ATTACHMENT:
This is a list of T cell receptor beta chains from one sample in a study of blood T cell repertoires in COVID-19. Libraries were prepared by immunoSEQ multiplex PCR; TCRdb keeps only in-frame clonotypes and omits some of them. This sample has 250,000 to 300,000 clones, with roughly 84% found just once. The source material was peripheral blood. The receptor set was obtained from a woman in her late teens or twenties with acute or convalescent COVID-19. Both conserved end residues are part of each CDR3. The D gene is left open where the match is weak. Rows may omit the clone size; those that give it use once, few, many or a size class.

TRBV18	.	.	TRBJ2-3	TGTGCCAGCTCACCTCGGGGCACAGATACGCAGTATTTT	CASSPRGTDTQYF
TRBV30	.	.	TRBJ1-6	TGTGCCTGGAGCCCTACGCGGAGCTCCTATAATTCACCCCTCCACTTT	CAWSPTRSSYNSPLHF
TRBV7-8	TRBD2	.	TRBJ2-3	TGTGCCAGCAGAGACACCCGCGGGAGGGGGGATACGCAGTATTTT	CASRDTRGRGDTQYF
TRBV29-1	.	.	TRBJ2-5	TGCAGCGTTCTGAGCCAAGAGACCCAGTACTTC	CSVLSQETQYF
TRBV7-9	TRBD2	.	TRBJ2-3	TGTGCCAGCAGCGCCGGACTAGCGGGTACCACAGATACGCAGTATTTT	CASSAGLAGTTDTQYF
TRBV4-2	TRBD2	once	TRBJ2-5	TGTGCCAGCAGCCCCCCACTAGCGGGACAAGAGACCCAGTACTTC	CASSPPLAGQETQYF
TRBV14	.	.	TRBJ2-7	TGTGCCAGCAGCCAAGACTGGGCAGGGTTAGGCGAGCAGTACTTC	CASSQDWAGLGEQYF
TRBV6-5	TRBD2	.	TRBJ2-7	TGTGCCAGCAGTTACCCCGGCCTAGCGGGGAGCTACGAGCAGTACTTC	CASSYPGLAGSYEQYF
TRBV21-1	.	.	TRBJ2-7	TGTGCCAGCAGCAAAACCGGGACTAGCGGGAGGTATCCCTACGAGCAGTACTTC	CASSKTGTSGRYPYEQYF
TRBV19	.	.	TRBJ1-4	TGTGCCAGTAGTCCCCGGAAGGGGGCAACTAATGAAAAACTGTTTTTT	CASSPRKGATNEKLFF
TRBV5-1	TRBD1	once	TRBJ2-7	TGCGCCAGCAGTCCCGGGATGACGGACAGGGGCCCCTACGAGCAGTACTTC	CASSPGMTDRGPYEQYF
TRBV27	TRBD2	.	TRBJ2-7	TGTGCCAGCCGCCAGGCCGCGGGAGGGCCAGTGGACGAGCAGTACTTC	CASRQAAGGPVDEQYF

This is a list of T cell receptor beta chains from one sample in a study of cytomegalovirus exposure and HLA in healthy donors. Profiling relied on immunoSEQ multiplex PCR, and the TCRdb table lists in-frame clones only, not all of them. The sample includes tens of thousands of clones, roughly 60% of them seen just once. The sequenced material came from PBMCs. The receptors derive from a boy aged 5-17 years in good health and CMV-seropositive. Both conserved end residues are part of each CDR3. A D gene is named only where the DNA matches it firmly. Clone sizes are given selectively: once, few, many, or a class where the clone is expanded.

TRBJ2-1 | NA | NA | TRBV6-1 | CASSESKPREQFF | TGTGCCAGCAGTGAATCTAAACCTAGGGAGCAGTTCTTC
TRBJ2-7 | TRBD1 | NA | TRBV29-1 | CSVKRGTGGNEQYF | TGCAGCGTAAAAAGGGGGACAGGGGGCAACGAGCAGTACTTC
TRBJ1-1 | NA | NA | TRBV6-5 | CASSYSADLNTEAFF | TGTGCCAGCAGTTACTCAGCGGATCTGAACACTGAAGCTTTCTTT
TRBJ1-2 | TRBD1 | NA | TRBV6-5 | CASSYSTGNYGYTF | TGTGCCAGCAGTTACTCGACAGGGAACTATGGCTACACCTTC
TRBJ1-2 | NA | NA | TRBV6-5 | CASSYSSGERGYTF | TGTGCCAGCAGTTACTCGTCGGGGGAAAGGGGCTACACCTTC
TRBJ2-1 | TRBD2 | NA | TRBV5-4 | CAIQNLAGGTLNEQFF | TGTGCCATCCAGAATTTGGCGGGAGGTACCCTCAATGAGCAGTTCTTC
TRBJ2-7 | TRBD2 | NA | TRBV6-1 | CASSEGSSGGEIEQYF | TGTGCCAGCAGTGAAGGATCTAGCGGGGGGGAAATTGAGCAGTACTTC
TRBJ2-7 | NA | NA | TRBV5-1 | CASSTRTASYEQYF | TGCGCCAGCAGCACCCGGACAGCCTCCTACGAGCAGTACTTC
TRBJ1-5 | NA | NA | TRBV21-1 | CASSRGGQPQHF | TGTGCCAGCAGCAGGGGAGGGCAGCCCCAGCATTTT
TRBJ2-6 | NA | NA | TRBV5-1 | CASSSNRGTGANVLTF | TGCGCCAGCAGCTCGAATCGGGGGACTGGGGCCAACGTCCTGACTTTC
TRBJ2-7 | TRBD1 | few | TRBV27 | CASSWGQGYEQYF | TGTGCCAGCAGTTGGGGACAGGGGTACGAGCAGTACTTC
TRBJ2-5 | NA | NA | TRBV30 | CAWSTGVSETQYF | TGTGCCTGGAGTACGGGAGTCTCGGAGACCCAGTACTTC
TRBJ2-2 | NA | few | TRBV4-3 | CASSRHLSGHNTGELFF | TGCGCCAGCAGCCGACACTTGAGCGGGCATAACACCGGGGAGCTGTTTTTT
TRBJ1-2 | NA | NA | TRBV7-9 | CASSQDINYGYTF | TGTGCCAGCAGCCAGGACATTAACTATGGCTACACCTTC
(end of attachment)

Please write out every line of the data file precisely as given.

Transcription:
This is a list of T cell receptor beta chains from one sample in a study of blood T cell repertoires in COVID-19. Libraries were prepared by immunoSEQ multiplex PCR; TCRdb keeps only in-frame clonotypes and omits some of them. This sample has 250,000 to 300,000 clones, with roughly 84% found just once. The source material was peripheral blood. The receptor set was obtained from a woman in her late teens or twenties with acute or convalescent COVID-19. Both conserved end residues are part of each CDR3. The D gene is left open where the match is weak. Rows may omit the clone size; those that give it use once, few, many or a size class.

TRBV18	.	.	TRBJ2-3	TGTGCCAGCTCACCTCGGGGCACAGATACGCAGTATTTT	CASSPRGTDTQYF
TRBV30	.	.	TRBJ1-6	TGTGCCTGGAGCCCTACGCGGAGCTCCTATAATTCACCCCTCCACTTT	CAWSPTRSSYNSPLHF
TRBV7-8	TRBD2	.	TRBJ2-3	TGTGCCAGCAGAGACACCCGCGGGAGGGGGGATACGCAGTATTTT	CASRDTRGRGDTQYF
TRBV29-1	.	.	TRBJ2-5	TGCAGCGTTCTGAGCCAAGAGACCCAGTACTTC	CSVLSQETQYF
TRBV7-9	TRBD2	.	TRBJ2-3	TGTGCCAGCAGCGCCGGACTAGCGGGTACCACAGATACGCAGTATTTT	CASSAGLAGTTDTQYF
TRBV4-2	TRBD2	once	TRBJ2-5	TGTGCCAGCAGCCCCCCACTAGCGGGACAAGAGACCCAGTACTTC	CASSPPLAGQETQYF
TRBV14	.	.	TRBJ2-7	TGTGCCAGCAGCCAAGACTGGGCAGGGTTAGGCGAGCAGTACTTC	CASSQDWAGLGEQYF
TRBV6-5	TRBD2	.	TRBJ2-7	TGTGCCAGCAGTTACCCCGGCCTAGCGGGGAGCTACGAGCAGTACTTC	CASSYPGLAGSYEQYF
TRBV21-1	.	.	TRBJ2-7	TGTGCCAGCAGCAAAACCGGGACTAGCGGGAGGTATCCCTACGAGCAGTACTTC	CASSKTGTSGRYPYEQYF
TRBV19	.	.	TRBJ1-4	TGTGCCAGTAGTCCCCGGAAGGGGGCAACTAATGAAAAACTGTTTTTT	CASSPRKGATNEKLFF
TRBV5-1	TRBD1	once	TRBJ2-7	TGCGCCAGCAGTCCCGGGATGACGGACAGGGGCCCCTACGAGCAGTACTTC	CASSPGMTDRGPYEQYF
TRBV27	TRBD2	.	TRBJ2-7	TGTGCCAGCCGCCAGGCCGCGGGAGGGCCAGTGGACGAGCAGTACTTC	CASRQAAGGPVDEQYF

This is a list of T cell receptor beta chains from one sample in a study of cytomegalovirus exposure and HLA in healthy donors. Profiling relied on immunoSEQ multiplex PCR, and the TCRdb table lists in-frame clones only, not all of them. The sample includes tens of thousands of clones, roughly 60% of them seen just once. The sequenced material came from PBMCs. The receptors derive from a boy aged 5-17 years in good health and CMV-seropositive. Both conserved end residues are part of each CDR3. A D gene is named only where the DNA matches it firmly. Clone sizes are given selectively: once, few, many, or a class where the clone is expanded.

TRBJ2-1 | NA | NA | TRBV6-1 | CASSESKPREQFF | TGTGCCAGCAGTGAATCTAAACCTAGGGAGCAGTTCTTC
TRBJ2-7 | TRBD1 | NA | TRBV29-1 | CSVKRGTGGNEQYF | TGCAGCGTAAAAAGGGGGACAGGGGGCAACGAGCAGTACTTC
TRBJ1-1 | NA | NA | TRBV6-5 | CASSYSADLNTEAFF | TGTGCCAGCAGTTACTCAGCGGATCTGAACACTGAAGCTTTCTTT
TRBJ1-2 | TRBD1 | NA | TRBV6-5 | CASSYSTGNYGYTF | TGTGCCAGCAGTTACTCGACAGGGAACTATGGCTACACCTTC
TRBJ1-2 | NA | NA | TRBV6-5 | CASSYSSGERGYTF | TGTGCCAGCAGTTACTCGTCGGGGGAAAGGGGCTACACCTTC
TRBJ2-1 | TRBD2 | NA | TRBV5-4 | CAIQNLAGGTLNEQFF | TGTGCCATCCAGAATTTGGCGGGAGGTACCCTCAATGAGCAGTTCTTC
TRBJ2-7 | TRBD2 | NA | TRBV6-1 | CASSEGSSGGEIEQYF | TGTGCCAGCAGTGAAGGATCTAGCGGGGGGGAAATTGAGCAGTACTTC
TRBJ2-7 | NA | NA | TRBV5-1 | CASSTRTASYEQYF | TGCGCCAGCAGCACCCGGACAGCCTCCTACGAGCAGTACTTC
TRBJ1-5 | NA | NA | TRBV21-1 | CASSRGGQPQHF | TGTGCCAGCAGCAGGGGAGGGCAGCCCCAGCATTTT
TRBJ2-6 | NA | NA | TRBV5-1 | CASSSNRGTGANVLTF | TGCGCCAGCAGCTCGAATCGGGGGACTGGGGCCAACGTCCTGACTTTC
TRBJ2-7 | TRBD1 | few | TRBV27 | CASSWGQGYEQYF | TGTGCCAGCAGTTGGGGACAGGGGTACGAGCAGTACTTC
TRBJ2-5 | NA | NA | TRBV30 | CAWSTGVSETQYF | TGTGCCTGGAGTACGGGAGTCTCGGAGACCCAGTACTTC
TRBJ2-2 | NA | few | TRBV4-3 | CASSRHLSGHNTGELFF | TGCGCCAGCAGCCGACACTTGAGCGGGCATAACACCGGGGAGCTGTTTTTT
TRBJ1-2 | NA | NA | TRBV7-9 | CASSQDINYGYTF | TGTGCCAGCAGCCAGGACATTAACTATGGCTACACCTTC